Variational principle

Putting everything together, we now have our expression for the total energy,

$\displaystyle E[\{\psi(\vec x)\}]$ $\textstyle =$ $\displaystyle \sum_i f_i\, \int \psi_i^*(\vec x) \left( -\frac{\hbar^2}{2m}\nabla^2\psi_i(\vec x) \right) \, dV + \int V_{nuc}(\vec x) n(\vec x)\,dV$ (12)
    $\displaystyle + \frac{1}{2} \int \phi(\vec x) n(\vec x)\,dV + \int f_{xc}(n(\vec x)) \, dV + U_{nuc-nuc},$  

where $f_{xc}(\ldots)$ is some known function, $V_{nuc}(\vec x)$ is the potential energy field created by the nuclei, $U_{nuc-nuc}$ is the simple electron static interaction among the nuclei,

n(\vec x) = \sum_i f_i\, \vert\psi_i(\vec x)\vert^2,

and $f_i$ (usually equal to two) is the number of electrons in orbital $i$. Note that the expression (12) maps each possible choice of the set of electronic orbitals $\{\psi_i(\vec x)\}$ to a unique value for the energy of the system and thereby gives the total energy $E$ as a function of the orbital functions $\phi_i(\vec x)$. Such an expression which returns a number as a function of other functions is called a functional and denoted with square brackets as we do in Eq. (12).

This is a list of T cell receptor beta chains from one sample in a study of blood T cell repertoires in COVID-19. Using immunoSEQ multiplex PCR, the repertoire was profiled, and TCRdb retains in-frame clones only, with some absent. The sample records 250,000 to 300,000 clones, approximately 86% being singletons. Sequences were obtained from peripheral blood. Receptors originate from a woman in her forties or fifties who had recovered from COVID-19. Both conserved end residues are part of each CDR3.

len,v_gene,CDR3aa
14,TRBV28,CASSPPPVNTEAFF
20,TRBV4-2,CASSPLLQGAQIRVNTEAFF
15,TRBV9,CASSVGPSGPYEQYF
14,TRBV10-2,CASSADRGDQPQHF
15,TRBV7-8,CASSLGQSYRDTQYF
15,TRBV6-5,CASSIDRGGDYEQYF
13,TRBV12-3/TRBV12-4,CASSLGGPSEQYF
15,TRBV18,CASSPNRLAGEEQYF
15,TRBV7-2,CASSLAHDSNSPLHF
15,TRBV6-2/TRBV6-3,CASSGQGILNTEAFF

We now have a functional for the energy in terms of the orbitals, but which orbitals are the right ones to use? The answer is quite sensible: the correct orbitals are those which minimize the total energy $E$ in (12) while obeying the orthonormality constraints (6). Combined with this variational principle, Eq. (12) now gives a complete prescription for computing total energies, and thereby all of the properties mentioned in Sec. 2.

Tomas Arias 2004-01-26